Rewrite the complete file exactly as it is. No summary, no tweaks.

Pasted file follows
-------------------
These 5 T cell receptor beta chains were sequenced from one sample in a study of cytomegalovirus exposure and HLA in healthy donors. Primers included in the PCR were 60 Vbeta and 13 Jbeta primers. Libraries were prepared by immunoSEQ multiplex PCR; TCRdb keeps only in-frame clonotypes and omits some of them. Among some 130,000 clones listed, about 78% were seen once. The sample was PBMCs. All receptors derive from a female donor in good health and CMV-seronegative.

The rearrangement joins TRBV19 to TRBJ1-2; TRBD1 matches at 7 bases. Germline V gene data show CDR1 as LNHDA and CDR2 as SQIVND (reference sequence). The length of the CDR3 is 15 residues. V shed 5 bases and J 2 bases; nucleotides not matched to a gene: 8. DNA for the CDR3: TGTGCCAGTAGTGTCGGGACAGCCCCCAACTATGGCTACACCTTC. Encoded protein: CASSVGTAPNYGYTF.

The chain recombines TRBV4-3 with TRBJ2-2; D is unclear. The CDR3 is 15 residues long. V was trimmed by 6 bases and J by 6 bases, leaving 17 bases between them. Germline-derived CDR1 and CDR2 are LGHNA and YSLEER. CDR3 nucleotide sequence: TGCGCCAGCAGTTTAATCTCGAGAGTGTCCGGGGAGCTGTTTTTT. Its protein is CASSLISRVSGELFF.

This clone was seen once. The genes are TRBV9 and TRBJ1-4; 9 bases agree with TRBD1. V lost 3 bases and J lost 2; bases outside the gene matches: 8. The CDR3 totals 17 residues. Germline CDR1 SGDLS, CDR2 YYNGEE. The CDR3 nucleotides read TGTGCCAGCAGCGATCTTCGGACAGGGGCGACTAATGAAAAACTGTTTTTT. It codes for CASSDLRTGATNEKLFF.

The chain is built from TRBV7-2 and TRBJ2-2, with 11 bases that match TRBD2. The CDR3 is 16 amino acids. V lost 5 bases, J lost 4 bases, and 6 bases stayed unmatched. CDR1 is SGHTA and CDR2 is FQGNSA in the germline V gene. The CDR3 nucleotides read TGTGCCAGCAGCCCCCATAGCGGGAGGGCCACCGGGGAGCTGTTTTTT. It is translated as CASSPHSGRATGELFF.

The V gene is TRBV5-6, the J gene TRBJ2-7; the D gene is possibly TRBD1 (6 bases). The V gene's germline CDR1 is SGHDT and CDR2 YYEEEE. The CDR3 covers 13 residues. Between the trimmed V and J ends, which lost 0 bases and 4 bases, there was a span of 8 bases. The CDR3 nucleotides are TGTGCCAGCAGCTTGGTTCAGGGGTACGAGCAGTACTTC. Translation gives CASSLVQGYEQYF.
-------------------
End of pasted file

These 5 T cell receptor beta chains were sequenced from one sample in a study of cytomegalovirus exposure and HLA in healthy donors. Primers included in the PCR were 60 Vbeta and 13 Jbeta primers. Libraries were prepared by immunoSEQ multiplex PCR; TCRdb keeps only in-frame clonotypes and omits some of them. Among some 130,000 clones listed, about 78% were seen once. The sample was PBMCs. All receptors derive from a female donor in good health and CMV-seronegative.

The rearrangement joins TRBV19 to TRBJ1-2; TRBD1 matches at 7 bases. Germline V gene data show CDR1 as LNHDA and CDR2 as SQIVND (reference sequence). The length of the CDR3 is 15 residues. V shed 5 bases and J 2 bases; nucleotides not matched to a gene: 8. DNA for the CDR3: TGTGCCAGTAGTGTCGGGACAGCCCCCAACTATGGCTACACCTTC. Encoded protein: CASSVGTAPNYGYTF.

The chain recombines TRBV4-3 with TRBJ2-2; D is unclear. The CDR3 is 15 residues long. V was trimmed by 6 bases and J by 6 bases, leaving 17 bases between them. Germline-derived CDR1 and CDR2 are LGHNA and YSLEER. CDR3 nucleotide sequence: TGCGCCAGCAGTTTAATCTCGAGAGTGTCCGGGGAGCTGTTTTTT. Its protein is CASSLISRVSGELFF.

This clone was seen once. The genes are TRBV9 and TRBJ1-4; 9 bases agree with TRBD1. V lost 3 bases and J lost 2; bases outside the gene matches: 8. The CDR3 totals 17 residues. Germline CDR1 SGDLS, CDR2 YYNGEE. The CDR3 nucleotides read TGTGCCAGCAGCGATCTTCGGACAGGGGCGACTAATGAAAAACTGTTTTTT. It codes for CASSDLRTGATNEKLFF.

The chain is built from TRBV7-2 and TRBJ2-2, with 11 bases that match TRBD2. The CDR3 is 16 amino acids. V lost 5 bases, J lost 4 bases, and 6 bases stayed unmatched. CDR1 is SGHTA and CDR2 is FQGNSA in the germline V gene. The CDR3 nucleotides read TGTGCCAGCAGCCCCCATAGCGGGAGGGCCACCGGGGAGCTGTTTTTT. It is translated as CASSPHSGRATGELFF.

The V gene is TRBV5-6, the J gene TRBJ2-7; the D gene is possibly TRBD1 (6 bases). The V gene's germline CDR1 is SGHDT and CDR2 YYEEEE. The CDR3 covers 13 residues. Between the trimmed V and J ends, which lost 0 bases and 4 bases, there was a span of 8 bases. The CDR3 nucleotides are TGTGCCAGCAGCTTGGTTCAGGGGTACGAGCAGTACTTC. Translation gives CASSLVQGYEQYF.